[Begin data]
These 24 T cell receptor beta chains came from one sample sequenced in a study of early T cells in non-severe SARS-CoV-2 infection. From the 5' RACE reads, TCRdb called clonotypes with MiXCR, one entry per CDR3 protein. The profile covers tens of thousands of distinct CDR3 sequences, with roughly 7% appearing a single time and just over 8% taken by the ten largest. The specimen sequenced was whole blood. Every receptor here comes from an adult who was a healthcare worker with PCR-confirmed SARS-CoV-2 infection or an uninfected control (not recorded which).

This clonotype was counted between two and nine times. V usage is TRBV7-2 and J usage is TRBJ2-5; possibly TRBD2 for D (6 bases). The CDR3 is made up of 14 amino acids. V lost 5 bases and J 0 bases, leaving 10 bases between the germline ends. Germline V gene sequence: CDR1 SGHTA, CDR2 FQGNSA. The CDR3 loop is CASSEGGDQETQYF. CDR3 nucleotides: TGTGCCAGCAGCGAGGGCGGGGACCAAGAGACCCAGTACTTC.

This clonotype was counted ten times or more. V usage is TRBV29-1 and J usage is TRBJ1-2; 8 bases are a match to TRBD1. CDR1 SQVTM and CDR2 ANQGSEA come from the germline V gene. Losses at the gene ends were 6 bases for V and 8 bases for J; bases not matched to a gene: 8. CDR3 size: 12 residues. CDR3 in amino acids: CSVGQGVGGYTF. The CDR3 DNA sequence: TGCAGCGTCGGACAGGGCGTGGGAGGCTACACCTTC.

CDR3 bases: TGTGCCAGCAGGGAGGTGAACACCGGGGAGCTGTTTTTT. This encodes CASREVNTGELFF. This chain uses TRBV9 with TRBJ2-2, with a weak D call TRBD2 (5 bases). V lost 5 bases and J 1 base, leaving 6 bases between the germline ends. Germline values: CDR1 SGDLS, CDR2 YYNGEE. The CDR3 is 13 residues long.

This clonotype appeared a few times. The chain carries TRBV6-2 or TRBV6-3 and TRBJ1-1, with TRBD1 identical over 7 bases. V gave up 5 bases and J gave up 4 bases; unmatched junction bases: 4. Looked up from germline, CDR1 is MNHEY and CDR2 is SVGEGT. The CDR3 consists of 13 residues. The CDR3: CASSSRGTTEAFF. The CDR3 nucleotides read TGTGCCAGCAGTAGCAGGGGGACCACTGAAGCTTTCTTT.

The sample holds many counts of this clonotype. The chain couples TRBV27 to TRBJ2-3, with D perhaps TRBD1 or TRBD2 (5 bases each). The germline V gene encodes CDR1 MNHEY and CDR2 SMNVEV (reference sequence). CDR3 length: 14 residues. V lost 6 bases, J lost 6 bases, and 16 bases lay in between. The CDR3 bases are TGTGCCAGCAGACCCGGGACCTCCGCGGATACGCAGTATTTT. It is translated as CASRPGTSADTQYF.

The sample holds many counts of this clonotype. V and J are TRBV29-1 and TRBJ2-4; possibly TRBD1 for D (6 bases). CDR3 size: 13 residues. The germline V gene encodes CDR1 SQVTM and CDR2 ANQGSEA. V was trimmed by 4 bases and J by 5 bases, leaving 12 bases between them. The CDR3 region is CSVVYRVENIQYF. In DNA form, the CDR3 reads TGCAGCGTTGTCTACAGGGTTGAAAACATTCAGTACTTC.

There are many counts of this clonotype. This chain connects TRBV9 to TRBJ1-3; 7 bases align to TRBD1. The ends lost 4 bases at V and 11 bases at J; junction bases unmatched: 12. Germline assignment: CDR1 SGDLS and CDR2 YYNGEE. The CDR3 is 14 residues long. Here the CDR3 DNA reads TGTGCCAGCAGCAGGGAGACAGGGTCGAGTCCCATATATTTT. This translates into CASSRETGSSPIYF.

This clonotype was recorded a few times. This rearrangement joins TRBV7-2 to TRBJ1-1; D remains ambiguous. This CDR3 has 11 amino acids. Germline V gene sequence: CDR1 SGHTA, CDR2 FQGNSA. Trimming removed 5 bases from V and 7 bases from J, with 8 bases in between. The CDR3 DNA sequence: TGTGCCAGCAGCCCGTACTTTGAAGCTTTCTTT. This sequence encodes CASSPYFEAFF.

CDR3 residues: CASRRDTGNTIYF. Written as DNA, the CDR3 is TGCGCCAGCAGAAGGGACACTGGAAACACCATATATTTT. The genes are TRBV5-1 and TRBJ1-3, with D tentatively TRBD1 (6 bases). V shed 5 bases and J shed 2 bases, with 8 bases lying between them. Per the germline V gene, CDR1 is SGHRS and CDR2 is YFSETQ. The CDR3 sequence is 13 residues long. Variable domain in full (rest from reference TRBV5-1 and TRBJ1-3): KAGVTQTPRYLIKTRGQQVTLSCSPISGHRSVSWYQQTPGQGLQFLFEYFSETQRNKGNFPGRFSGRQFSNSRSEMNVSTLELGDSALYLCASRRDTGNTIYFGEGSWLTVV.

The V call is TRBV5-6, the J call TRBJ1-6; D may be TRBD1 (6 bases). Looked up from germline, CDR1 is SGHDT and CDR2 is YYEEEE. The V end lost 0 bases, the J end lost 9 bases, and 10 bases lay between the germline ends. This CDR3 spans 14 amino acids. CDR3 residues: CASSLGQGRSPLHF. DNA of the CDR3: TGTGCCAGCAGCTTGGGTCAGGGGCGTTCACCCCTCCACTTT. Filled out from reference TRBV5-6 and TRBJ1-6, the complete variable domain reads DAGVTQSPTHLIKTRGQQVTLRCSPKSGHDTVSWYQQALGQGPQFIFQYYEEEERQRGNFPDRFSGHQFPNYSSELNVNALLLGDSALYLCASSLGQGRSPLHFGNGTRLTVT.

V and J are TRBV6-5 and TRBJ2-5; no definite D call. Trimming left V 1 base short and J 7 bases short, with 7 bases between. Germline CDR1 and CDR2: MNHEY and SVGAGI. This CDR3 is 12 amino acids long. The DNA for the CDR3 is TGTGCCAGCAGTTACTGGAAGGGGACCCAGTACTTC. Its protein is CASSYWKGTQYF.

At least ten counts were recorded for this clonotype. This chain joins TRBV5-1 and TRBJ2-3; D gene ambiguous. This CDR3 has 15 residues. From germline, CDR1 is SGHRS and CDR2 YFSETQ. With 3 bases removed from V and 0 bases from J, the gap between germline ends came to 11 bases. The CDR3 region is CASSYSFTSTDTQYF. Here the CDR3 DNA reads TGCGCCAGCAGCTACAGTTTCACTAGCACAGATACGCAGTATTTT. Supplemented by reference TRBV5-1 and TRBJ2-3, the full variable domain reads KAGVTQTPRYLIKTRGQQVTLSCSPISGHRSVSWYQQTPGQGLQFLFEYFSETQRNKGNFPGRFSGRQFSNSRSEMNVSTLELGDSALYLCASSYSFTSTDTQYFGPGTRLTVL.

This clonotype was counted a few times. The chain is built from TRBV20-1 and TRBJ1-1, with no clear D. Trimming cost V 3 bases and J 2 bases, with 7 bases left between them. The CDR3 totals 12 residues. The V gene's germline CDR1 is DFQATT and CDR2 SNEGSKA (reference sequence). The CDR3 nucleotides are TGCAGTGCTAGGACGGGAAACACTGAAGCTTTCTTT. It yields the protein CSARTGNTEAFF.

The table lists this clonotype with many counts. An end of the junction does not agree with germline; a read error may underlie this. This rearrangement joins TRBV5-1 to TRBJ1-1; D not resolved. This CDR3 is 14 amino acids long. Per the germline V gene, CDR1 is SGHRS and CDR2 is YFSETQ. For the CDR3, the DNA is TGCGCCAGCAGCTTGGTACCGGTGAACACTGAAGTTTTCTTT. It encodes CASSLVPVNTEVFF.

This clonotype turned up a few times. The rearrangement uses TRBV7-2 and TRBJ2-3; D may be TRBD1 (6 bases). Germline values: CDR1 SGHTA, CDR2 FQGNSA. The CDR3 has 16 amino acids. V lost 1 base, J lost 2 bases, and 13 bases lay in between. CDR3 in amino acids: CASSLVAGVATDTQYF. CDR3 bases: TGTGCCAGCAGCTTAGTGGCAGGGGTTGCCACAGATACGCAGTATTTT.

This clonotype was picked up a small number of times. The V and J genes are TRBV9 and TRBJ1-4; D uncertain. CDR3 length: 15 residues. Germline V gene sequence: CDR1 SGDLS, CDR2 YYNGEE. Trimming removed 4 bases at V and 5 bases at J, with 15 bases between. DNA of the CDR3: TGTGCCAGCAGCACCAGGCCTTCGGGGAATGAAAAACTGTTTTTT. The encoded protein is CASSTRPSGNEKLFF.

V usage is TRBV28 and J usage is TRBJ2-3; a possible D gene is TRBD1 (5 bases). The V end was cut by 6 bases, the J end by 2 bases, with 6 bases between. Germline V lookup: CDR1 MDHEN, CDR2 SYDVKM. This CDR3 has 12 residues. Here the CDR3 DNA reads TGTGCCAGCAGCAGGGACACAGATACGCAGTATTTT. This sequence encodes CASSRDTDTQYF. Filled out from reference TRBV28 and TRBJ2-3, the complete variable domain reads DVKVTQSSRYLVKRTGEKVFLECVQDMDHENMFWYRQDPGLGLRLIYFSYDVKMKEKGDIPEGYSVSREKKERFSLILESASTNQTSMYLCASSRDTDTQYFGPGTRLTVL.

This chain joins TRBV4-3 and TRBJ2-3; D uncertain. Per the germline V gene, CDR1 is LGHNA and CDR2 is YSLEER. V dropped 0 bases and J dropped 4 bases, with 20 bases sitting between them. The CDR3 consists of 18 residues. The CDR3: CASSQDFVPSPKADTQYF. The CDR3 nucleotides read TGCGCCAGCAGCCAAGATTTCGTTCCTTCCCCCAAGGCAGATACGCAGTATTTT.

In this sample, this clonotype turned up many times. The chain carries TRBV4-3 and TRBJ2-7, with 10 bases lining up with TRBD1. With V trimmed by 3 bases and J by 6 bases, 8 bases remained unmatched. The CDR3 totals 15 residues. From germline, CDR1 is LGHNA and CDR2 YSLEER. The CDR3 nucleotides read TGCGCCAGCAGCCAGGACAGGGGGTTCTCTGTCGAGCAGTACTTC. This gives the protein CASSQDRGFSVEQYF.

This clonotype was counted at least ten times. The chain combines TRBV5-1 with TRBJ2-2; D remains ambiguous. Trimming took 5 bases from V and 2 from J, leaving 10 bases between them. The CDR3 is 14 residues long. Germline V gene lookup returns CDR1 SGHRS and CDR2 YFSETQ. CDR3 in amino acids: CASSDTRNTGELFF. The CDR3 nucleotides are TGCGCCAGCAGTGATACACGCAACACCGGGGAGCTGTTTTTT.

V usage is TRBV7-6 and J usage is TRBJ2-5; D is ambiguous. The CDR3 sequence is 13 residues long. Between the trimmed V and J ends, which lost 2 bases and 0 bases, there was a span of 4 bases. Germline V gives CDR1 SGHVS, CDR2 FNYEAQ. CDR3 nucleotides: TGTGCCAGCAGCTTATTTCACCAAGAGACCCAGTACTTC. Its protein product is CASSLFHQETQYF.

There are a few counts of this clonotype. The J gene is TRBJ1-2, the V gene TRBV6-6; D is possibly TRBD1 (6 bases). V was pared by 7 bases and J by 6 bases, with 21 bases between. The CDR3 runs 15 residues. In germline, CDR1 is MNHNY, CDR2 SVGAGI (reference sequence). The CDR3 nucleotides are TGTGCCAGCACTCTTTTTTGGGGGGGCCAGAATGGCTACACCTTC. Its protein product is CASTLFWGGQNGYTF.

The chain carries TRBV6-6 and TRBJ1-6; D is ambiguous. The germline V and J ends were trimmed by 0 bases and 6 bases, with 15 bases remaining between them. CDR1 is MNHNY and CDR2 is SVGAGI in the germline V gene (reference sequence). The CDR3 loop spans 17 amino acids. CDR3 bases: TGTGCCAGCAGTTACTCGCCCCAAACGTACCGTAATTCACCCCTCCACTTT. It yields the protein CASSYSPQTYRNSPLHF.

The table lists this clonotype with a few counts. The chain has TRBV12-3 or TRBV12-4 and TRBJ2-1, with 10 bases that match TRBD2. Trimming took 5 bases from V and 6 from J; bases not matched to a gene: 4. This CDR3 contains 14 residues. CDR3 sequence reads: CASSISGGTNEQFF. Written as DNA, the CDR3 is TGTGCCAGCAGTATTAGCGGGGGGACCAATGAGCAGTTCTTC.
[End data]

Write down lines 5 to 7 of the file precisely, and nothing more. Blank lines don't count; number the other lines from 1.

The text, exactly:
This clonotype appeared a few times. The chain carries TRBV6-2 or TRBV6-3 and TRBJ1-1, with TRBD1 identical over 7 bases. V gave up 5 bases and J gave up 4 bases; unmatched junction bases: 4. Looked up from germline, CDR1 is MNHEY and CDR2 is SVGEGT. The CDR3 consists of 13 residues. The CDR3: CASSSRGTTEAFF. The CDR3 nucleotides read TGTGCCAGCAGTAGCAGGGGGACCACTGAAGCTTTCTTT.

The sample holds many counts of this clonotype. The chain couples TRBV27 to TRBJ2-3, with D perhaps TRBD1 or TRBD2 (5 bases each). The germline V gene encodes CDR1 MNHEY and CDR2 SMNVEV (reference sequence). CDR3 length: 14 residues. V lost 6 bases, J lost 6 bases, and 16 bases lay in between. The CDR3 bases are TGTGCCAGCAGACCCGGGACCTCCGCGGATACGCAGTATTTT. It is translated as CASRPGTSADTQYF.

The sample holds many counts of this clonotype. V and J are TRBV29-1 and TRBJ2-4; possibly TRBD1 for D (6 bases). CDR3 size: 13 residues. The germline V gene encodes CDR1 SQVTM and CDR2 ANQGSEA. V was trimmed by 4 bases and J by 5 bases, leaving 12 bases between them. The CDR3 region is CSVVYRVENIQYF. In DNA form, the CDR3 reads TGCAGCGTTGTCTACAGGGTTGAAAACATTCAGTACTTC.